This secondary processing is a boon to U.S. seafood buyers, since breaded shrimp enters the country duty-free, exempt from U.S. Customs and Border Protection's continuous-bonds policy.

The growth of breaded shrimp imports from China in the past five years has been explosive, increasing from less than 90,000 pounds in 2001 to 73.7 million pounds in 2005.

Peter Redmayne, SFB contributing editor and president of seafood consulting and marketing firm Sea Fare Expositions in Seattle, which organizes an annual trade show in China, says China's seafood companies can satisfy price-driven buyers from the United States.

"If you're not a player in China, you're not a player," Redmayne says. "If you don't know what's going on over there, you're missing out, because it's going to affect you one way or another. If you don't buy from there, your competitors will."

Finding the right Chinese supplier, however, can become a trial-and-error exercise.

"You have to separate the wheat from the chaff to see who the legit people are," Redmayne says.

Further, trade with China can present several hurdles, such as accessing foreign currency, overcoming language barriers and negotiating payment conditions.

To overcome these obstacles, some seafood exporters choose to work through brokers. Others own and operate their own Chinese processing facilities.

Trident Seafoods, North Amer­ica's third-largest seafood supplier, with 2005 sales of $800 million, has run two operations in China since 1995 - a purchasing office in Dalian and a processing facility in Qingdao that fillets, portions and vacuum-packages Alaska pollock, cod, salmon and yellowfin sole.

For a company to succeed in China, it's important to understand the country's unique business culture, says Doug Van Devanter, VP of international project development and national accounts for Trident. The Seattle supplier has proven its cultural acumen by more than doubling its annual sales in the past six years.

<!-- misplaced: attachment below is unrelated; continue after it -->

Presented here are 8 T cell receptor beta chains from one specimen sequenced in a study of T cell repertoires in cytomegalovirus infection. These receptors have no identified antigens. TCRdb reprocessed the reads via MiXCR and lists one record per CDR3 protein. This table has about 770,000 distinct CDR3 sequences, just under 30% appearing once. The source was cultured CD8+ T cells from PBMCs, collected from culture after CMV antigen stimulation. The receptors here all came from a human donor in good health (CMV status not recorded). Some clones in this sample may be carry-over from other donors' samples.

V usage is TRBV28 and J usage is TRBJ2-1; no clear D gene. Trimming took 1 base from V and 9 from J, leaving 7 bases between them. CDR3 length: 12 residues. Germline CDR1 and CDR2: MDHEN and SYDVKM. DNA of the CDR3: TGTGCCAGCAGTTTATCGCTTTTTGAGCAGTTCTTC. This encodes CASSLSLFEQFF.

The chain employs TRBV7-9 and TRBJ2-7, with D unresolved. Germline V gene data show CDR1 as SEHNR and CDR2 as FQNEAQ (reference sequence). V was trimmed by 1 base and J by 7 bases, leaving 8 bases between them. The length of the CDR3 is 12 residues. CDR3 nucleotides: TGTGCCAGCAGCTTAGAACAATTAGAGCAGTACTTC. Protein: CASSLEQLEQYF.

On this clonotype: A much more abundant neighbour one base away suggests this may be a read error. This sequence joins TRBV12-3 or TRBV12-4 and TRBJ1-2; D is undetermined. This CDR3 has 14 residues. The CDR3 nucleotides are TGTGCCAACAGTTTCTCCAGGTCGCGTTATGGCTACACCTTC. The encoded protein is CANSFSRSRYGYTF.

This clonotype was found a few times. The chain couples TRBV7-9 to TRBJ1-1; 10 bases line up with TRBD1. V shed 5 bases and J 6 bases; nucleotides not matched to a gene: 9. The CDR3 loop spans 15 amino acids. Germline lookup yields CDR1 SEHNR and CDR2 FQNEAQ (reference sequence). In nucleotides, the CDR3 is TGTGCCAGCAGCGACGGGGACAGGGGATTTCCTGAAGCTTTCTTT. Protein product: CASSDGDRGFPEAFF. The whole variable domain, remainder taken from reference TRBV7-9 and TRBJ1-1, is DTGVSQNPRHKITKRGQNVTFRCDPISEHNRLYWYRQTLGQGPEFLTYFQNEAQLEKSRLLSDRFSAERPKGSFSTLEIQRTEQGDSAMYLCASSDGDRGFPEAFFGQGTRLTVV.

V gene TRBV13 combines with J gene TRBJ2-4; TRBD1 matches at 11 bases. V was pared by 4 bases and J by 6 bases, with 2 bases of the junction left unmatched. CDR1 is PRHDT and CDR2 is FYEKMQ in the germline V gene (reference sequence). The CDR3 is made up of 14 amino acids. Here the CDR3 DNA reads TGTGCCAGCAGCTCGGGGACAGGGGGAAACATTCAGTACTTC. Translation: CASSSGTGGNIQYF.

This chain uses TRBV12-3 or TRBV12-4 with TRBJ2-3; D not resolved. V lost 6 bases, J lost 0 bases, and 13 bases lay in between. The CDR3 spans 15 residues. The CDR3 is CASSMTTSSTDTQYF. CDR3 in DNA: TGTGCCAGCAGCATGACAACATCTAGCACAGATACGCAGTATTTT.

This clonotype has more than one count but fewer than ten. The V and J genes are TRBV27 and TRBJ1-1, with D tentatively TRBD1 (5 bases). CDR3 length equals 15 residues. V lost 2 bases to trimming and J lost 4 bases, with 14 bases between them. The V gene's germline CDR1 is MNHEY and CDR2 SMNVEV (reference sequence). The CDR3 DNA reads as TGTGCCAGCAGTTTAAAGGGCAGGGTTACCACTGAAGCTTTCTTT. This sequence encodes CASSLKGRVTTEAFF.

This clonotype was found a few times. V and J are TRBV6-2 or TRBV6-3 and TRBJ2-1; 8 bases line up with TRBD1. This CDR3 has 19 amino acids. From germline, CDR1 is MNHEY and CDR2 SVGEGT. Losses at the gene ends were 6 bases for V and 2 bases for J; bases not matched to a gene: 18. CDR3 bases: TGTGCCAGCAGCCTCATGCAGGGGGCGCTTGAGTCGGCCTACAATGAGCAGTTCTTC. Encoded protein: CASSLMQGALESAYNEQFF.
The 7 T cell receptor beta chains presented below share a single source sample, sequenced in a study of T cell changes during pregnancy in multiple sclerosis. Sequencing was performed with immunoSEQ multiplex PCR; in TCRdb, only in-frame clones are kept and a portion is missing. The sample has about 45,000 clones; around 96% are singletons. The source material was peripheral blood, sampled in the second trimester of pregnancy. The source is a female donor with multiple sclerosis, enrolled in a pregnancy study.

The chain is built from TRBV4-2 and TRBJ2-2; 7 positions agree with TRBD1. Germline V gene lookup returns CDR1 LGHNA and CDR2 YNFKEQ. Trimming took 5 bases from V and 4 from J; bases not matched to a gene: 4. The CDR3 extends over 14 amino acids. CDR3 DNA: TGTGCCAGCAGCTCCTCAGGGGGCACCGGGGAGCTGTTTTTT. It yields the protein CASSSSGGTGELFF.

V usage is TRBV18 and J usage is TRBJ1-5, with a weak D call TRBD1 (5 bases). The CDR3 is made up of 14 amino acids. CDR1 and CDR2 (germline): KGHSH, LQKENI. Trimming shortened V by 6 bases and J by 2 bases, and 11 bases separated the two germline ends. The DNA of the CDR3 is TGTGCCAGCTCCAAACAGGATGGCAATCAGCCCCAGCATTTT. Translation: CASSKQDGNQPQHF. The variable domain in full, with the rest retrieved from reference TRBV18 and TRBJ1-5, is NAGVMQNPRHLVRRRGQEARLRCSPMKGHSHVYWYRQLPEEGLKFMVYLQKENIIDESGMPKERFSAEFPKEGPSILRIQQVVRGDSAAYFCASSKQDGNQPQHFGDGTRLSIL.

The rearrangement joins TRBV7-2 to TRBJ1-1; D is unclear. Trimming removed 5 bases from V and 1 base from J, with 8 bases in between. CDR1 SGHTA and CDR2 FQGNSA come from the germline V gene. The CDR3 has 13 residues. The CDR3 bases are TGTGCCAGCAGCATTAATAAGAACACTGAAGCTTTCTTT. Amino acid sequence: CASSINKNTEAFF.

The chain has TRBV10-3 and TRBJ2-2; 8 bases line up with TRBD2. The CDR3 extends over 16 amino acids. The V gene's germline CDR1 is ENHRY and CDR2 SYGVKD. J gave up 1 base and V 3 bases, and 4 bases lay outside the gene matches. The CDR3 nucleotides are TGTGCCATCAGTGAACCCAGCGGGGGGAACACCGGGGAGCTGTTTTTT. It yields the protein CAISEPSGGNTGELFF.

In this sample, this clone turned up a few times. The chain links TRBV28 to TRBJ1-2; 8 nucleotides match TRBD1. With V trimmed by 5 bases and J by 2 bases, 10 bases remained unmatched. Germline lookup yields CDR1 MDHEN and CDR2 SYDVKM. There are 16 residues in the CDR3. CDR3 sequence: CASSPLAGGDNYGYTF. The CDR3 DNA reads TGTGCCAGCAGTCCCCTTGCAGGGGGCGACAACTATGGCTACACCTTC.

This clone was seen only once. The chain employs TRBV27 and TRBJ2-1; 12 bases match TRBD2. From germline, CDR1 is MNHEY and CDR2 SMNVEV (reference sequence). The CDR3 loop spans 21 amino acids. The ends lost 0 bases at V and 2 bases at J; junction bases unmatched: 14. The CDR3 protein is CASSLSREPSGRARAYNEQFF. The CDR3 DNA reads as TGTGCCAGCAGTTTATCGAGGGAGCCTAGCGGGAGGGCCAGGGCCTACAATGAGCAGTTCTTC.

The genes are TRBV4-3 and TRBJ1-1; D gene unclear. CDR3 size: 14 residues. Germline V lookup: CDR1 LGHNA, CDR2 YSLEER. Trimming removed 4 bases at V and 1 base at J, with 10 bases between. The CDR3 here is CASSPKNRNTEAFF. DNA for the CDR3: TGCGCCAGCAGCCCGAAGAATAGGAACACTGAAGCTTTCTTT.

"I notice [the difference] the most when I talk to people in other industries, who ask 'How do you handle all the problems with China?' We haven't had any problems," Devanter says. "You don't see the problems that you can avoid. We've gotten some good advice from our people over there."

Cooperative efforts between the two countries' seafood industries are forming. The China Seafood Certi­fication Institute of Beijing is working with the Aquaculture C erti­fication Council of Kirkland, Wash., so that buyers will see China's seafood in a positive light via certification of its responsible aquaculture operations.

CSCI is also wooing the Marine Stewardship Council to certify China's fisheries as sustainable.

John Ching, director of CSCI's U.S. branch in Seattle, says the group trains Chinese seafood companies about food-safety programs like ISO 9000 and HACCP (hazard analysis and critical control points).

"We do not want any inadequate seafood to exit China," says Ching, who hails from Hong Kong.

"We want to be able to say that Chinese seafood is as good as anybody's internationally."

Mass market

Though it's the world's fourth-largest economy and third-largest trading nation, China remains a poor country with a per-capita income estimated at one-twenty-fifth that of America's, 
according to "China: The Balance Sheet."

But its 1.3 billion people have a growing appetite for seafood, which should only increase as their economic conditions improve.

According to the book, almost 400 million Chinese have emerged from poverty since 1990. Whether this trend slows seafood exports in the future remains to be seen.

China's per-capita consumption of seafood in 2002 was about 28 kilograms, or roughly 60 pounds (more than half of that is carp, for which there is a limited export market), compared to the 16.6 pounds per capita Americans consumed in 2004, according to Johnson.